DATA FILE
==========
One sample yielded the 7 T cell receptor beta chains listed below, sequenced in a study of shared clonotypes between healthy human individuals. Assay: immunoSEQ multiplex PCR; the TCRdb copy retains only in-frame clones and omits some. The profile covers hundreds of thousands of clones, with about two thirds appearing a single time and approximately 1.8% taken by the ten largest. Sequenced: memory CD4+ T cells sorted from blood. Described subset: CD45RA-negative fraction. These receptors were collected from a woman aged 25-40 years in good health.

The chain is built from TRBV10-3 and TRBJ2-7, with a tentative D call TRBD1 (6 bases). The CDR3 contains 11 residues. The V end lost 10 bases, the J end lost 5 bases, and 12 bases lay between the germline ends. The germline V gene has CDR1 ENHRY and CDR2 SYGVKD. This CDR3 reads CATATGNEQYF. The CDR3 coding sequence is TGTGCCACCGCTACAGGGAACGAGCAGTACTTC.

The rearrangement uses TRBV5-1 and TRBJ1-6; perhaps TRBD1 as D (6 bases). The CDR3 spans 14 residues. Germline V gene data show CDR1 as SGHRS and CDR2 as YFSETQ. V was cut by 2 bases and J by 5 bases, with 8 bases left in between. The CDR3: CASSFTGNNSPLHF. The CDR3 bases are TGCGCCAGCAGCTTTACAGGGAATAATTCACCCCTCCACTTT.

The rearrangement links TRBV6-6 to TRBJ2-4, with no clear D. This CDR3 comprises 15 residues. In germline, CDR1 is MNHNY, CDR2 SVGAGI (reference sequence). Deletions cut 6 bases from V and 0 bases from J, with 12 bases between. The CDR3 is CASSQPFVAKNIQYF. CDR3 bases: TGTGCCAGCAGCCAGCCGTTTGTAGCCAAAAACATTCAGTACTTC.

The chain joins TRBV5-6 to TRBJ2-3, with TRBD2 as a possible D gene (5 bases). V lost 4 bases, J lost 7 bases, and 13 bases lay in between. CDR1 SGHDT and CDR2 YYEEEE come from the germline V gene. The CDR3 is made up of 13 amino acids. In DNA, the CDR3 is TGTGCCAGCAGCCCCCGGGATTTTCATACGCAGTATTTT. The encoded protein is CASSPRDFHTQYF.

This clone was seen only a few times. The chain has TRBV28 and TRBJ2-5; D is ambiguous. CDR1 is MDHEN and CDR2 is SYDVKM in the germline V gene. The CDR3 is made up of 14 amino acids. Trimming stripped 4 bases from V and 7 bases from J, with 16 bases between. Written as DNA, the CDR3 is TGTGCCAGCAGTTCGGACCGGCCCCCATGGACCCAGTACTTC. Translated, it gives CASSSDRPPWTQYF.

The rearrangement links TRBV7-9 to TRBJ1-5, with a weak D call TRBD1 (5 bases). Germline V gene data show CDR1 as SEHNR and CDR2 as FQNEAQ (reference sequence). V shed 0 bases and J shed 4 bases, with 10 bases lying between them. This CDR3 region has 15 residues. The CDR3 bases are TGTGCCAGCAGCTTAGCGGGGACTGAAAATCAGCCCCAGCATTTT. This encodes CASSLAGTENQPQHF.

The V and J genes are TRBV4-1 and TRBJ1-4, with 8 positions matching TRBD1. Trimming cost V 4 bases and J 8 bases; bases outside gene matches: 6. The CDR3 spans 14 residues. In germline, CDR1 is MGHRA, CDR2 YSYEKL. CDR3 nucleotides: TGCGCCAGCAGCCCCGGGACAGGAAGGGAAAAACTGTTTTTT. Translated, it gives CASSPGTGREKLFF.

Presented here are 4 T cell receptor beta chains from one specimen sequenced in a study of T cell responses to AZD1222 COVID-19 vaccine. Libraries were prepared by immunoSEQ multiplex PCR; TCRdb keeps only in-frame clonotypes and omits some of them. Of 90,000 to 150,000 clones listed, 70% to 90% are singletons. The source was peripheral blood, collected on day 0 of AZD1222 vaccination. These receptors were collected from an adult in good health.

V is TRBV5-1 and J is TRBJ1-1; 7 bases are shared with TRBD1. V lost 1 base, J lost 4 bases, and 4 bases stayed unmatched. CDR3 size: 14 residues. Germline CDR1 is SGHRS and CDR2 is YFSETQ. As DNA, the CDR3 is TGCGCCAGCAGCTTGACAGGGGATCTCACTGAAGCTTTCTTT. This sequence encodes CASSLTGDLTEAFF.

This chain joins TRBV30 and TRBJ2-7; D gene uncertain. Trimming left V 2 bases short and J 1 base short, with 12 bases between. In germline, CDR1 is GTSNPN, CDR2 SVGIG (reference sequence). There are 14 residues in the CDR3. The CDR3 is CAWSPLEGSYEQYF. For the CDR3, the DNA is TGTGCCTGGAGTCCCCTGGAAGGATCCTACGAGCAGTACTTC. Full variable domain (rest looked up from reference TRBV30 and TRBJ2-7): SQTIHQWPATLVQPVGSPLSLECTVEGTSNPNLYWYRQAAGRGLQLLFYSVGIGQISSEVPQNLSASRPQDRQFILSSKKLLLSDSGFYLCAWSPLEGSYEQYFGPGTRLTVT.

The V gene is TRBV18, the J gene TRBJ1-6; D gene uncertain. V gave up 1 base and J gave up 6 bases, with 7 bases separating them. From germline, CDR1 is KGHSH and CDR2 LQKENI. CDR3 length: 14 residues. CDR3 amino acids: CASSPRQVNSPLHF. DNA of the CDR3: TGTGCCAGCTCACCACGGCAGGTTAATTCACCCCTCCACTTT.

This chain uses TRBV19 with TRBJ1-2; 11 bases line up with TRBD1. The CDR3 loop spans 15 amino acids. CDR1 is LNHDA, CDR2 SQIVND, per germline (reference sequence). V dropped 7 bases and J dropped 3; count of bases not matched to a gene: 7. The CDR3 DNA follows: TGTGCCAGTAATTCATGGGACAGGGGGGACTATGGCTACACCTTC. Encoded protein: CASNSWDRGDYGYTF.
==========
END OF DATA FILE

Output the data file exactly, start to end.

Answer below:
One sample yielded the 7 T cell receptor beta chains listed below, sequenced in a study of shared clonotypes between healthy human individuals. Assay: immunoSEQ multiplex PCR; the TCRdb copy retains only in-frame clones and omits some. The profile covers hundreds of thousands of clones, with about two thirds appearing a single time and approximately 1.8% taken by the ten largest. Sequenced: memory CD4+ T cells sorted from blood. Described subset: CD45RA-negative fraction. These receptors were collected from a woman aged 25-40 years in good health.

The chain is built from TRBV10-3 and TRBJ2-7, with a tentative D call TRBD1 (6 bases). The CDR3 contains 11 residues. The V end lost 10 bases, the J end lost 5 bases, and 12 bases lay between the germline ends. The germline V gene has CDR1 ENHRY and CDR2 SYGVKD. This CDR3 reads CATATGNEQYF. The CDR3 coding sequence is TGTGCCACCGCTACAGGGAACGAGCAGTACTTC.

The rearrangement uses TRBV5-1 and TRBJ1-6; perhaps TRBD1 as D (6 bases). The CDR3 spans 14 residues. Germline V gene data show CDR1 as SGHRS and CDR2 as YFSETQ. V was cut by 2 bases and J by 5 bases, with 8 bases left in between. The CDR3: CASSFTGNNSPLHF. The CDR3 bases are TGCGCCAGCAGCTTTACAGGGAATAATTCACCCCTCCACTTT.

The rearrangement links TRBV6-6 to TRBJ2-4, with no clear D. This CDR3 comprises 15 residues. In germline, CDR1 is MNHNY, CDR2 SVGAGI (reference sequence). Deletions cut 6 bases from V and 0 bases from J, with 12 bases between. The CDR3 is CASSQPFVAKNIQYF. CDR3 bases: TGTGCCAGCAGCCAGCCGTTTGTAGCCAAAAACATTCAGTACTTC.

The chain joins TRBV5-6 to TRBJ2-3, with TRBD2 as a possible D gene (5 bases). V lost 4 bases, J lost 7 bases, and 13 bases lay in between. CDR1 SGHDT and CDR2 YYEEEE come from the germline V gene. The CDR3 is made up of 13 amino acids. In DNA, the CDR3 is TGTGCCAGCAGCCCCCGGGATTTTCATACGCAGTATTTT. The encoded protein is CASSPRDFHTQYF.

This clone was seen only a few times. The chain has TRBV28 and TRBJ2-5; D is ambiguous. CDR1 is MDHEN and CDR2 is SYDVKM in the germline V gene. The CDR3 is made up of 14 amino acids. Trimming stripped 4 bases from V and 7 bases from J, with 16 bases between. Written as DNA, the CDR3 is TGTGCCAGCAGTTCGGACCGGCCCCCATGGACCCAGTACTTC. Translated, it gives CASSSDRPPWTQYF.

The rearrangement links TRBV7-9 to TRBJ1-5, with a weak D call TRBD1 (5 bases). Germline V gene data show CDR1 as SEHNR and CDR2 as FQNEAQ (reference sequence). V shed 0 bases and J shed 4 bases, with 10 bases lying between them. This CDR3 region has 15 residues. The CDR3 bases are TGTGCCAGCAGCTTAGCGGGGACTGAAAATCAGCCCCAGCATTTT. This encodes CASSLAGTENQPQHF.

The V and J genes are TRBV4-1 and TRBJ1-4, with 8 positions matching TRBD1. Trimming cost V 4 bases and J 8 bases; bases outside gene matches: 6. The CDR3 spans 14 residues. In germline, CDR1 is MGHRA, CDR2 YSYEKL. CDR3 nucleotides: TGCGCCAGCAGCCCCGGGACAGGAAGGGAAAAACTGTTTTTT. Translated, it gives CASSPGTGREKLFF.

Presented here are 4 T cell receptor beta chains from one specimen sequenced in a study of T cell responses to AZD1222 COVID-19 vaccine. Libraries were prepared by immunoSEQ multiplex PCR; TCRdb keeps only in-frame clonotypes and omits some of them. Of 90,000 to 150,000 clones listed, 70% to 90% are singletons. The source was peripheral blood, collected on day 0 of AZD1222 vaccination. These receptors were collected from an adult in good health.

V is TRBV5-1 and J is TRBJ1-1; 7 bases are shared with TRBD1. V lost 1 base, J lost 4 bases, and 4 bases stayed unmatched. CDR3 size: 14 residues. Germline CDR1 is SGHRS and CDR2 is YFSETQ. As DNA, the CDR3 is TGCGCCAGCAGCTTGACAGGGGATCTCACTGAAGCTTTCTTT. This sequence encodes CASSLTGDLTEAFF.

This chain joins TRBV30 and TRBJ2-7; D gene uncertain. Trimming left V 2 bases short and J 1 base short, with 12 bases between. In germline, CDR1 is GTSNPN, CDR2 SVGIG (reference sequence). There are 14 residues in the CDR3. The CDR3 is CAWSPLEGSYEQYF. For the CDR3, the DNA is TGTGCCTGGAGTCCCCTGGAAGGATCCTACGAGCAGTACTTC. Full variable domain (rest looked up from reference TRBV30 and TRBJ2-7): SQTIHQWPATLVQPVGSPLSLECTVEGTSNPNLYWYRQAAGRGLQLLFYSVGIGQISSEVPQNLSASRPQDRQFILSSKKLLLSDSGFYLCAWSPLEGSYEQYFGPGTRLTVT.

The V gene is TRBV18, the J gene TRBJ1-6; D gene uncertain. V gave up 1 base and J gave up 6 bases, with 7 bases separating them. From germline, CDR1 is KGHSH and CDR2 LQKENI. CDR3 length: 14 residues. CDR3 amino acids: CASSPRQVNSPLHF. DNA of the CDR3: TGTGCCAGCTCACCACGGCAGGTTAATTCACCCCTCCACTTT.

This chain uses TRBV19 with TRBJ1-2; 11 bases line up with TRBD1. The CDR3 loop spans 15 amino acids. CDR1 is LNHDA, CDR2 SQIVND, per germline (reference sequence). V dropped 7 bases and J dropped 3; count of bases not matched to a gene: 7. The CDR3 DNA follows: TGTGCCAGTAATTCATGGGACAGGGGGGACTATGGCTACACCTTC. Encoded protein: CASNSWDRGDYGYTF.